The Chariot Race
The Art Archive/Bibliotchque des Arts Dcoratifs/Gianni
Young girl winning chariot race, engraving from red-figure Greek vase
In ancient Greece, one of the most gripping--and dangerous--athletic events for both horses and men was the chariot race, a sport that dates back at least to 700 BC. Spectators gathered to watch as horse teams pulled drivers in two-wheeled carts around a track with hairpin turns at each end.
Chariot races were held in a specially built arena, or hippodrome, with posts marking the turning points. As many as 10 chariots raced at a time, each pulled by two- or four-horse teams.
A Day at the Races
This panel from the Parthenon, the great temple of Athena in Athens, Greece, shows horseback riders celebrating the Great Panathenaea, a religious festival capped by a day of sporting events much like the Olympic Games.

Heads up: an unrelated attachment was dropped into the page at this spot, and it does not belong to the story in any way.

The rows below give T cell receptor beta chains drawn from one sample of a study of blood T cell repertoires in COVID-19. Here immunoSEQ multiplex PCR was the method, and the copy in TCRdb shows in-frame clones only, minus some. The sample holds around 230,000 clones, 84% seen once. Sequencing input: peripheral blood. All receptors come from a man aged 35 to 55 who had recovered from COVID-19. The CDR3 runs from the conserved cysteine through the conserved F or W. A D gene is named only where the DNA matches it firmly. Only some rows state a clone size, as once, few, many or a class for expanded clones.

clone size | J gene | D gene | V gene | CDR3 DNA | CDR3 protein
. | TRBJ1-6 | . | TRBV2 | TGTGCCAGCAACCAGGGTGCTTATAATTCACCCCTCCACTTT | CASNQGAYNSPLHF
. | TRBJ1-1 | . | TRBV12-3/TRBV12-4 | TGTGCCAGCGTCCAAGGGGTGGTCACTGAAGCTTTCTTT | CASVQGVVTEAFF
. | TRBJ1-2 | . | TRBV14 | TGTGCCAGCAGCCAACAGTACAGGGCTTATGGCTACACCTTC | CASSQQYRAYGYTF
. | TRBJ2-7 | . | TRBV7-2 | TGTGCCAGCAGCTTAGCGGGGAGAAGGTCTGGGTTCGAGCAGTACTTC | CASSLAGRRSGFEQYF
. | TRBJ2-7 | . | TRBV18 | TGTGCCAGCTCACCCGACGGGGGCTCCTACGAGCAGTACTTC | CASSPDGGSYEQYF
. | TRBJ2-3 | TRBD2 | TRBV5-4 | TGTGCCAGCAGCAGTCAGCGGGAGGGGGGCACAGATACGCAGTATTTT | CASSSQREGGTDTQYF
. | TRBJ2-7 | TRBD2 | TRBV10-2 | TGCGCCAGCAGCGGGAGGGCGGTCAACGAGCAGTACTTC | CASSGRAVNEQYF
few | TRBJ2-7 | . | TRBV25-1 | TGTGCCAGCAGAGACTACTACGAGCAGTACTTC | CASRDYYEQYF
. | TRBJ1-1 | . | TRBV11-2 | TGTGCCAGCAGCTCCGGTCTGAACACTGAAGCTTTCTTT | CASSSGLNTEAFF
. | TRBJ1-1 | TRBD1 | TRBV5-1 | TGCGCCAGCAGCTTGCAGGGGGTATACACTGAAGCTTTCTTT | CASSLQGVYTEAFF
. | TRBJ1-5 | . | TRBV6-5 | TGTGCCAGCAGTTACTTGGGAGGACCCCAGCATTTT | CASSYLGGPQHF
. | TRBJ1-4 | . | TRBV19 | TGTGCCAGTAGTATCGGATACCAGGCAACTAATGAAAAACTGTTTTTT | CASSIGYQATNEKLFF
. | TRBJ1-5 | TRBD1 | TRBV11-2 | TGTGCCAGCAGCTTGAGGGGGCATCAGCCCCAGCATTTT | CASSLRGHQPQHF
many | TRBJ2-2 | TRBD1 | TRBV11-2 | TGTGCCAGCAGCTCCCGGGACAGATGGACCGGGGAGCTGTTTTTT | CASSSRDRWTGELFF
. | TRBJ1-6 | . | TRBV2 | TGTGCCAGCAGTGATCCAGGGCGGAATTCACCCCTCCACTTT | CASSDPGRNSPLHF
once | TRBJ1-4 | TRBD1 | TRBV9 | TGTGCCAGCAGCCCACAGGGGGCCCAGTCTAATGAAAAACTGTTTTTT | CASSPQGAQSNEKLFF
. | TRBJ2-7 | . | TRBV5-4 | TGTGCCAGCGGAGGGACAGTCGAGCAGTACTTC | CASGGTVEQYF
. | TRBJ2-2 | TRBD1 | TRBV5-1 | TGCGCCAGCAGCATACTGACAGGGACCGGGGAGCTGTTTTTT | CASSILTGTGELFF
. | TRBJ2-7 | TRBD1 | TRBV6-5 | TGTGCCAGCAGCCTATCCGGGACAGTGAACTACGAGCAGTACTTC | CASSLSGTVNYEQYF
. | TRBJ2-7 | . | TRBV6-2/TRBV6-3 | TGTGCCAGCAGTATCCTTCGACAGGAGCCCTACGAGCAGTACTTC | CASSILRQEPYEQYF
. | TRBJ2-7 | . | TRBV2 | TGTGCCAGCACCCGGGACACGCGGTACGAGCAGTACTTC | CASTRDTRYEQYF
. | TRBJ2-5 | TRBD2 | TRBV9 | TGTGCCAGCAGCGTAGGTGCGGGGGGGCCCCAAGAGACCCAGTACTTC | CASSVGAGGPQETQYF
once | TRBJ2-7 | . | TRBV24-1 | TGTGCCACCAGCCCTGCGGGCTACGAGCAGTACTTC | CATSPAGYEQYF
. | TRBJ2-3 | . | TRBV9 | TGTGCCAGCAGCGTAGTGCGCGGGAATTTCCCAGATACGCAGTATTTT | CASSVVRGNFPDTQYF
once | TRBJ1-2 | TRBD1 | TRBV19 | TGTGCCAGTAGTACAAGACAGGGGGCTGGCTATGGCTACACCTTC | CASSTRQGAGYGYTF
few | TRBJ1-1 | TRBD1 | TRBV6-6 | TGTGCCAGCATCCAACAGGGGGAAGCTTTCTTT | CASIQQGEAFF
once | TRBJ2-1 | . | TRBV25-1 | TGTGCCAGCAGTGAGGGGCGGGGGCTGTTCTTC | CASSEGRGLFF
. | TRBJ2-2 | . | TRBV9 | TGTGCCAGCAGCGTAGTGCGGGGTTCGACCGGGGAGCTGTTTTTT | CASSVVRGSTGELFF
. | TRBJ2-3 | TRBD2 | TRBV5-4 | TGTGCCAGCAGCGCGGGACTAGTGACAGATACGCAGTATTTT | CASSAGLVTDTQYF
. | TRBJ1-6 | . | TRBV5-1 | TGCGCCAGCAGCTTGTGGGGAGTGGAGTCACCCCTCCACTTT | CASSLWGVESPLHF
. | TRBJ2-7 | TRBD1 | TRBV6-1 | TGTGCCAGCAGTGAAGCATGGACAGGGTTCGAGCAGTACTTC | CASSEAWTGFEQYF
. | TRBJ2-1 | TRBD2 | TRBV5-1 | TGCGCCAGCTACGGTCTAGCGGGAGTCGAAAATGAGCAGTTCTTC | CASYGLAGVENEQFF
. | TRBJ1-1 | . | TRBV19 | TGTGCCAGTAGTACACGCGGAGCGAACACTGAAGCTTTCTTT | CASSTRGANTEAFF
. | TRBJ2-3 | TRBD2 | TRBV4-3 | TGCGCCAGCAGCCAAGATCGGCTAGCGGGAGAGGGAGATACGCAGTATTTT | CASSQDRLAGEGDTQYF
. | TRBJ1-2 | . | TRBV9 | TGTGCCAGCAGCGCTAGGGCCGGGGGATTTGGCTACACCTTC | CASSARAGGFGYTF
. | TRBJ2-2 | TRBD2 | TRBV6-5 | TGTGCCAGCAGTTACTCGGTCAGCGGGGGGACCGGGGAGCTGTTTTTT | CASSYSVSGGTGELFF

Horse-drawn chariot races were among the most spectacular contests held during the Great Panathenaea. In one form of chariot race, warriors had to leap from a moving chariot, run beside it, and then leap back in. The winner of a four-horse chariot race was awarded 140 ceramic pots full of olive oil, a particularly extravagant prize.
The Golden Rule
One of the oldest existing works on the care and training of horses was written by the Greek historian Xenophon in 350 BC. Xenophon offered tips for mounting a horse, controlling its movements, and even fighting on horseback--at a time in Greek history when saddles and stirrups were still unknown. Like many modern horse trainers, Xenophon also taught that riders should treat their horses with understanding. In dealing with a horse, he wrote, "The one best precept--the golden rule--is never to approach him angrily."
Horses became part of the Olympic Games in 684 BC, when four-horse chariot races were held in the hippodrome at Olympia. At today's Olympics, horses and riders display their skill in jumping, dressage, and cross-country competitions.